Mergers and acquisitions (M&A) involve the combination of two companies into a single entity. The value of an M&A deal depends on several factors related to the target company, including its revenue, profitability, assets, growth potential, and market share. However, inflation also plays an important role in influencing M&A valuations and the final prices that acquirers are willing to pay. In this article, we will learn how inflation affect M&A deal value and what are the implications.
During periods of high inflation, when the overall costs of goods and services are rising rapidly, M&A deal values typically increase as well. Companies generate higher revenues and profits simply due to rising prices, which improves their growth outlook and strengthens their negotiating position. Acquirers, in turn, pay higher premiums to gain control of a fast-growing target company. High inflation also usually means higher interest rates, increasing the financing costs for deals and warranting a higher total value. And the loss of purchasing power during high inflation motivates buyers to pay more before values decline further.
In contrast, M&A deal values remain relatively steady or see a more modest increase during periods of low and stable inflation. When prices are rising slowly or remaining flat, companies cannot easily boost their revenues and profits, limiting upward pressure on growth and valuations. Interest rates remain low, containing financing costs. And more stable currency values provide more anchor to actual fundamentals rather than macroeconomic worries.
High inflation creates upward pressure on M&A deal values through several channels. When inflation is rapid and accelerating, the overall cost of goods and services goes up significantly. Companies have to increase their prices merely to maintain the same profit margins, resulting in higher revenues. With more revenue and higher profits, companies appear faster-growing and more valuable, allowing them to demand a bigger premium during acquisition negotiations.
High inflation also usually means the central bank will raise interest rates to try and curb rising prices. Since acquirers often use substantial debt to finance M&A deals, the total enterprise value paid goes up to offset the higher borrowing costs. Interest expenses represent an ongoing charge against profits, so acquirers need to pay more for a target company to ensure the combined entity can still generate enough earnings to cover its increased costs.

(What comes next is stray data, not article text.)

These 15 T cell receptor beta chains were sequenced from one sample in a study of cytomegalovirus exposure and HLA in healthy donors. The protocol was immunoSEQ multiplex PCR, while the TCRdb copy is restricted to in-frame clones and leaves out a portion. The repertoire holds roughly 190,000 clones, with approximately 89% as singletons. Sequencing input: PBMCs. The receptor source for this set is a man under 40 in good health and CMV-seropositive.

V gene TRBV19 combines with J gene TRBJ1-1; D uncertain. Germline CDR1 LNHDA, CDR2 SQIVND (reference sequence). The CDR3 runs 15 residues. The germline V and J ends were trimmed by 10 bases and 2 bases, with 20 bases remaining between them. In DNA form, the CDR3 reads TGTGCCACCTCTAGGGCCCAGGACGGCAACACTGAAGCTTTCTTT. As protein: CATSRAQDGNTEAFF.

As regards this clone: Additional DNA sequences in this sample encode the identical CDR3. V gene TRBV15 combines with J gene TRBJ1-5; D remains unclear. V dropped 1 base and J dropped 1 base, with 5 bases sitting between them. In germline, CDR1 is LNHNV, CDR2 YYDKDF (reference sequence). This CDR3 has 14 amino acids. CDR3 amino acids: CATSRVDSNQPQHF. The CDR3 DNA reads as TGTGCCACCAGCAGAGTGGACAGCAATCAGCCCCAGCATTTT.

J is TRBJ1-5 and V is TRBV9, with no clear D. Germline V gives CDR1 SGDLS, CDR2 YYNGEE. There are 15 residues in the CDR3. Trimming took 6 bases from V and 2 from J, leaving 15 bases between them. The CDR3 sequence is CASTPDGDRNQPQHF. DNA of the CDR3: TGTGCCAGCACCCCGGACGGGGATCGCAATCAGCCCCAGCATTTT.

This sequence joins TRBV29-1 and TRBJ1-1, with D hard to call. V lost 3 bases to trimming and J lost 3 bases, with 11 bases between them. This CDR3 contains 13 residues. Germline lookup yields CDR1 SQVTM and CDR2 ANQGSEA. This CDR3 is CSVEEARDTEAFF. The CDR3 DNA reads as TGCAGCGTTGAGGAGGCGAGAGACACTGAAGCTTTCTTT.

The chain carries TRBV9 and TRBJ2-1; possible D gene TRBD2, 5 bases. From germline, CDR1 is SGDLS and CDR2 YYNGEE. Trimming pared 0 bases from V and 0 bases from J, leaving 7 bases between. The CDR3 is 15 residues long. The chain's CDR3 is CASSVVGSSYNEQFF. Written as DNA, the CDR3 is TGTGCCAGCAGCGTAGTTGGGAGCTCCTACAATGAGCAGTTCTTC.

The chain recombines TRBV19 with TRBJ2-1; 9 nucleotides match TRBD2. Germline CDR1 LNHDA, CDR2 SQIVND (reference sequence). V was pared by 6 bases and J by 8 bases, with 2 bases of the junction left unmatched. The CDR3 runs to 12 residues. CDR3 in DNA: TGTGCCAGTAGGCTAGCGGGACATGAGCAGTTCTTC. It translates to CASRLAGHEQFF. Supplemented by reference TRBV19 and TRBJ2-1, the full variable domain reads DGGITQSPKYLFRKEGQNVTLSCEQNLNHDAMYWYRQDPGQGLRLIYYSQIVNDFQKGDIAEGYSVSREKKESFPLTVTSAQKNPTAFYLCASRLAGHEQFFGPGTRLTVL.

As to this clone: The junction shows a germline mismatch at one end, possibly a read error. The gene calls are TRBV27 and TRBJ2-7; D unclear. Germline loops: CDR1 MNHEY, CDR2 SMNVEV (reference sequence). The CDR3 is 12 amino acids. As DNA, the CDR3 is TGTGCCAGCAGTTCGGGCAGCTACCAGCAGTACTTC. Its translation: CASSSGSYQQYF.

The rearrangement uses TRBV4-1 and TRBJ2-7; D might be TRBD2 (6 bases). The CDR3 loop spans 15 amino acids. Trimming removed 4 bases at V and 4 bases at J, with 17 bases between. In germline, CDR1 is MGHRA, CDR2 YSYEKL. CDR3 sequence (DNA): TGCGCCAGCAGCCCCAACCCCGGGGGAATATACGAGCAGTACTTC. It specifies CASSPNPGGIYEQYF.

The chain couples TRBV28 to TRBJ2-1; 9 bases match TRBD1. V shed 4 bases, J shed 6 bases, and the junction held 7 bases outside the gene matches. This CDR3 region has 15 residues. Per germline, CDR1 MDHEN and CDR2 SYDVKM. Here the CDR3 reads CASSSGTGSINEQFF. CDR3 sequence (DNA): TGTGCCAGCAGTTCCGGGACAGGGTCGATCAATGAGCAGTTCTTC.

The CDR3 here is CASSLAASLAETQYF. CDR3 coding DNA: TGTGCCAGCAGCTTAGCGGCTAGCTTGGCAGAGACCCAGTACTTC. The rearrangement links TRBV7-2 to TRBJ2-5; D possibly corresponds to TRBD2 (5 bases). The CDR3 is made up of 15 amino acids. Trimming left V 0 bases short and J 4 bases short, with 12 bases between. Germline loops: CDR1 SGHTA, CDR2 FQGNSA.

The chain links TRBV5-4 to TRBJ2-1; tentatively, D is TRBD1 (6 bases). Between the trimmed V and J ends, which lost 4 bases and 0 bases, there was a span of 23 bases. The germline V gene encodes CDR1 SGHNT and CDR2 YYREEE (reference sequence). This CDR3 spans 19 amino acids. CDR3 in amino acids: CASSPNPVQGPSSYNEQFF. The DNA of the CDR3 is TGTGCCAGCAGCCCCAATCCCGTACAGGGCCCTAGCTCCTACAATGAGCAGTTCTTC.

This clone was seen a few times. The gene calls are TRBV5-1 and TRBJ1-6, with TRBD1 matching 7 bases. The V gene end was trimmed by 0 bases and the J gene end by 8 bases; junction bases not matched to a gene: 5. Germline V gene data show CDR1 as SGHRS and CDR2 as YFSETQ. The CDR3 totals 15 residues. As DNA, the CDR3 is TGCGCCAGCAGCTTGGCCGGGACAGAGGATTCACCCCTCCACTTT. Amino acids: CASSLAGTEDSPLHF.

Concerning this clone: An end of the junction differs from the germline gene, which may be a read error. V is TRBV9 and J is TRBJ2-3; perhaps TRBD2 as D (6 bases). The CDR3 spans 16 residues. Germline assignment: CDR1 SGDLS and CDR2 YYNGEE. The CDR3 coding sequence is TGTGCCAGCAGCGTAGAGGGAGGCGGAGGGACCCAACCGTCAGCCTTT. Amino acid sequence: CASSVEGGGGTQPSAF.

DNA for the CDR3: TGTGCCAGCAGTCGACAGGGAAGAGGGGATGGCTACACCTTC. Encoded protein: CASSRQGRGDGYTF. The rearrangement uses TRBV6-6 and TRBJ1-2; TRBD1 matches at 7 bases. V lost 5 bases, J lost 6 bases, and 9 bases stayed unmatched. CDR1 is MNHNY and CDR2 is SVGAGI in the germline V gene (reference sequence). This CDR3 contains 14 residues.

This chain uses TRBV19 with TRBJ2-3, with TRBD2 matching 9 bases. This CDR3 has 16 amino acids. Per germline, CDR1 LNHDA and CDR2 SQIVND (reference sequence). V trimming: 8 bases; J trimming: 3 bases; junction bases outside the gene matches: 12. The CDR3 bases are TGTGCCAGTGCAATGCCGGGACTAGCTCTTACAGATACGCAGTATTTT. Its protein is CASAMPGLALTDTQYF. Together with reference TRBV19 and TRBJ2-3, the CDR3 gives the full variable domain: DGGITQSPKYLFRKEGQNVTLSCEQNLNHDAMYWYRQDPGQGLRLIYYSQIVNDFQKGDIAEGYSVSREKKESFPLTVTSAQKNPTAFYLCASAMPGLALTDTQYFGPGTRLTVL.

Rising inflation also causes the value of money to decline over time. During periods of high inflation, the purchasing power of currencies reduces as prices accelerate upwards. Acquirers feel compelled to complete deals quickly before the value of their money loses more ground. At the same time, target companies become more willing to accept a higher price today rather than see the value of their shares deteriorate further in the future. This dynamic contributes to upward pressure on M&A valuations.
In contrast, M&A deal values remain steady or see a more modest increase in an environment of low, stable inflation. When prices are rising slowly or remaining flat, companies find it difficult to substantially boost their revenues and profits, limiting any upward pressure on growth and valuations. Interest rates remain low to keep money inexpensive and accessible, containing financing costs. And a more stable currency means M&A values can focus on fundamentals rather than macroeconomic worries.
With input prices and costs of goods remaining flat or increasing at a gradual pace, companies cannot justify bigger price hikes and revenue/profit spikes simply due to inflation. Revenues and profits may grow at a steady rate due to volume or market share gains, but not exponentially due to cost-push pressures. As a result, valuations also rise at a moderate, rather than accelerated, pace. Acquirers will pay higher prices to gain control of a solid, stable business, but not a premium justified by rapid inflation-fueled growth.
Central banks keep interest rates low in a low-inflation environment to encourage lending, investing and economic activity. This means the cost of debt financing M&A deals remains affordable and manageable. While interest expenses still represent an ongoing cost, they do not reach a level requiring substantially higher M&A valuations to cover charges. Deal values may increase to account for the time value of money, but not due to worryingly high borrowing costs.
Finally, a stable currency loses little value over time, allowing M&A negotiations to focus on fundamentals rather than inflation hedging. The future value of cash flows and assets remains reasonably predictable, anchoring valuations to real business performance rather than macroeconomic angst. Neither buyers nor sellers feel pressure to transact “before it’s too late,” keeping values grounded.
In conclusion, while M&A deal values primarily depend on the underlying characteristics and performance of target companies, inflation does significantly influence the final prices that acquirers pay. The level and stability of inflation, in particular, determine whether M&A deal values will rise quickly, remain steady, or increase modestly over time.
During periods of high inflation, costs rise rapidly, pushing companies to increase prices and motivating them to demand higher premiums and valuations. Interest rates go up to restrain inflation, driving financing costs higher and requiring bigger deal values to offset charges. And currency values decline, spurring buyers and sellers to transact at bigger prices before they lose more purchasing power. These effects combine to create upward pressure on M&A values.